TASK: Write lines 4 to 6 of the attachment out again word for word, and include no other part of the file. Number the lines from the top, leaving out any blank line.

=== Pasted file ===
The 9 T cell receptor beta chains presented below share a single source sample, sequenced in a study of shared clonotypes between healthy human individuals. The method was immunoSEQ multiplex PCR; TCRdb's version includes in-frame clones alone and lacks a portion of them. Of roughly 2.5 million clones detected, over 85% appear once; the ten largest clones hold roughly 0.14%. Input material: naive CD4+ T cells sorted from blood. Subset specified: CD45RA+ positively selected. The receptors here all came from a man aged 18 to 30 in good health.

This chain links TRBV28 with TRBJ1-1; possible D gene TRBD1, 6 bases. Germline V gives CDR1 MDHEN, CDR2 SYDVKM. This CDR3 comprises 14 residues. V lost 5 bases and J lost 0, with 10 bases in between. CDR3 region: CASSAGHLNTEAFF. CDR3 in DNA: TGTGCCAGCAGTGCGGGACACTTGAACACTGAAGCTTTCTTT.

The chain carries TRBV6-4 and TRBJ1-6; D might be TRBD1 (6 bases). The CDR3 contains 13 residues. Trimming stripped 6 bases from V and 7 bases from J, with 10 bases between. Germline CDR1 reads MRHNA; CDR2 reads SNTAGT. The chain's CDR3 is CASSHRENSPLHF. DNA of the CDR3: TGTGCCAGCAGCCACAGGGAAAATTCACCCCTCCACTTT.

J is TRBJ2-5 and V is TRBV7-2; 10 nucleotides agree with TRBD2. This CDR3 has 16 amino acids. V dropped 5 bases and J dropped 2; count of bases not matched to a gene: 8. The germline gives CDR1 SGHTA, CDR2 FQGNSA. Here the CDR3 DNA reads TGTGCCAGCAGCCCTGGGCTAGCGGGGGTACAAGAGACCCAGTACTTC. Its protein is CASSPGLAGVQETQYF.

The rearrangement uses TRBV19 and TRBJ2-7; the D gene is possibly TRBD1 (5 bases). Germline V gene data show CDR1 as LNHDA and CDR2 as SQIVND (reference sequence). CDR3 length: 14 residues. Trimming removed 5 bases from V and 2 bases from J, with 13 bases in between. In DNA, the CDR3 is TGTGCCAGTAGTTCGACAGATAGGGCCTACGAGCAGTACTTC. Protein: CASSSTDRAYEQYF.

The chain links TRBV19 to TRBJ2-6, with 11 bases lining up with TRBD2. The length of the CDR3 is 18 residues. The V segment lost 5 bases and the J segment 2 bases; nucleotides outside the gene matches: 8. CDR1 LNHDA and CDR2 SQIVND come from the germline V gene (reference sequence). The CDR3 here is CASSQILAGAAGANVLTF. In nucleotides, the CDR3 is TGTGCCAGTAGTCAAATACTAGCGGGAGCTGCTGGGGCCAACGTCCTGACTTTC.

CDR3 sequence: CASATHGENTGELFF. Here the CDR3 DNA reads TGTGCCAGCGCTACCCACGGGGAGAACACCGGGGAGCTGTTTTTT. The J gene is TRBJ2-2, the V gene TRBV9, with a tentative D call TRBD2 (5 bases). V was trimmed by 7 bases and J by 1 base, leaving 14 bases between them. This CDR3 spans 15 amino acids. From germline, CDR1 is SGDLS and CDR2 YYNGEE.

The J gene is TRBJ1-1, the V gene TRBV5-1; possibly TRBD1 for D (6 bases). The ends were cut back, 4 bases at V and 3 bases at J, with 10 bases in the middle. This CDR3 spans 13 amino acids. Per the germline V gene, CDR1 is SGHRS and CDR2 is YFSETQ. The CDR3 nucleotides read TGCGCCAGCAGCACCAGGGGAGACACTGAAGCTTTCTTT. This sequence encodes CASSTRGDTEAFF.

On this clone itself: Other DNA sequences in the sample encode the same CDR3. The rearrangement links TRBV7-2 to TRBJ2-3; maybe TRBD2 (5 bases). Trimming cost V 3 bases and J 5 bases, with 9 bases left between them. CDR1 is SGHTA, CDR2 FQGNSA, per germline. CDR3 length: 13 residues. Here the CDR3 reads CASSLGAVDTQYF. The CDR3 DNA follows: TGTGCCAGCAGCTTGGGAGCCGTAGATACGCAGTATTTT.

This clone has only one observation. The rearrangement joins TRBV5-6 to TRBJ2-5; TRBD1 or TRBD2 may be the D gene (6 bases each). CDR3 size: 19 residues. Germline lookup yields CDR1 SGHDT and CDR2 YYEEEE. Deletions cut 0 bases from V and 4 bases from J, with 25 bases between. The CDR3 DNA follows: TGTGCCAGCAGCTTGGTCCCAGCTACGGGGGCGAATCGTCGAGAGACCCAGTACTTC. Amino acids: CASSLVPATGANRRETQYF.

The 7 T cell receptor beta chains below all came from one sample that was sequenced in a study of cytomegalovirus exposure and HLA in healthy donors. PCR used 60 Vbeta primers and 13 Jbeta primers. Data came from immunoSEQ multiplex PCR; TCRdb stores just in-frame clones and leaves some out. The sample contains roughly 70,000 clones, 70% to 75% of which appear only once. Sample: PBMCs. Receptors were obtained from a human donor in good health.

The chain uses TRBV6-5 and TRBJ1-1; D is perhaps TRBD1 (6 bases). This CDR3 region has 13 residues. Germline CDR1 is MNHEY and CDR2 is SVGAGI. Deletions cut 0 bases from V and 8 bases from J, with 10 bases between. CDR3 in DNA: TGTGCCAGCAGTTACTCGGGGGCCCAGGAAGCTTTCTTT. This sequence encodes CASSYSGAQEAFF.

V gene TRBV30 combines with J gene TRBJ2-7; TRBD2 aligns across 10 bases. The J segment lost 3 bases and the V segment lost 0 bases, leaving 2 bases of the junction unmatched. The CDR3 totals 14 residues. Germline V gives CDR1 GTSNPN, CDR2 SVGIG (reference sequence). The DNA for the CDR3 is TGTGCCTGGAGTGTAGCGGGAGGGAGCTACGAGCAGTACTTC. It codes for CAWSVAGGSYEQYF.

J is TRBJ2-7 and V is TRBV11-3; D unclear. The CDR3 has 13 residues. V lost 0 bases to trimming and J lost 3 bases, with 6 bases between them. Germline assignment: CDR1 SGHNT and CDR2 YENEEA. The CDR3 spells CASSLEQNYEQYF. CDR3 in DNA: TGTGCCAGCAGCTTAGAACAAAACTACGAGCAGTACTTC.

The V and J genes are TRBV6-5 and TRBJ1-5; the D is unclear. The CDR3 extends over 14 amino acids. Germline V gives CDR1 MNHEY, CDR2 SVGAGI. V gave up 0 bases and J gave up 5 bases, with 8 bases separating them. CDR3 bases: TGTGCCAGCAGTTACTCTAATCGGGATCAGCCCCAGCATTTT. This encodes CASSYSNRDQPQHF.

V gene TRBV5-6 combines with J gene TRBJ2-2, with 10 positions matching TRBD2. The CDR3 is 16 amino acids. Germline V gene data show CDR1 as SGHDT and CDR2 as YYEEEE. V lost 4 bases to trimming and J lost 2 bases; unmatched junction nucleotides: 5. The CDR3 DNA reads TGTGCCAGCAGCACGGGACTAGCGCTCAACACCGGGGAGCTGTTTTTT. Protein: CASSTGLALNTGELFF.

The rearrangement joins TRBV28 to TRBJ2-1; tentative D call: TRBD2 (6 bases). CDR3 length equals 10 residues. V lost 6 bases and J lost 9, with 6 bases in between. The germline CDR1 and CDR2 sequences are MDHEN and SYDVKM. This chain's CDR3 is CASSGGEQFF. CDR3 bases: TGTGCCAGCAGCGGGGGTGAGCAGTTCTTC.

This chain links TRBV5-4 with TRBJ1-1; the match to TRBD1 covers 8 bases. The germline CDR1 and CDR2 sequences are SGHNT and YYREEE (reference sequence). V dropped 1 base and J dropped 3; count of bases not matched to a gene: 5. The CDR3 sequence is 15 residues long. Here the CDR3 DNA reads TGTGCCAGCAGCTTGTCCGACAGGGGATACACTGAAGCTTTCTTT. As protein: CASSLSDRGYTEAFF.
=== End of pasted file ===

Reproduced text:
J is TRBJ2-5 and V is TRBV7-2; 10 nucleotides agree with TRBD2. This CDR3 has 16 amino acids. V dropped 5 bases and J dropped 2; count of bases not matched to a gene: 8. The germline gives CDR1 SGHTA, CDR2 FQGNSA. Here the CDR3 DNA reads TGTGCCAGCAGCCCTGGGCTAGCGGGGGTACAAGAGACCCAGTACTTC. Its protein is CASSPGLAGVQETQYF.

The rearrangement uses TRBV19 and TRBJ2-7; the D gene is possibly TRBD1 (5 bases). Germline V gene data show CDR1 as LNHDA and CDR2 as SQIVND (reference sequence). CDR3 length: 14 residues. Trimming removed 5 bases from V and 2 bases from J, with 13 bases in between. In DNA, the CDR3 is TGTGCCAGTAGTTCGACAGATAGGGCCTACGAGCAGTACTTC. Protein: CASSSTDRAYEQYF.

The chain links TRBV19 to TRBJ2-6, with 11 bases lining up with TRBD2. The length of the CDR3 is 18 residues. The V segment lost 5 bases and the J segment 2 bases; nucleotides outside the gene matches: 8. CDR1 LNHDA and CDR2 SQIVND come from the germline V gene (reference sequence). The CDR3 here is CASSQILAGAAGANVLTF. In nucleotides, the CDR3 is TGTGCCAGTAGTCAAATACTAGCGGGAGCTGCTGGGGCCAACGTCCTGACTTTC.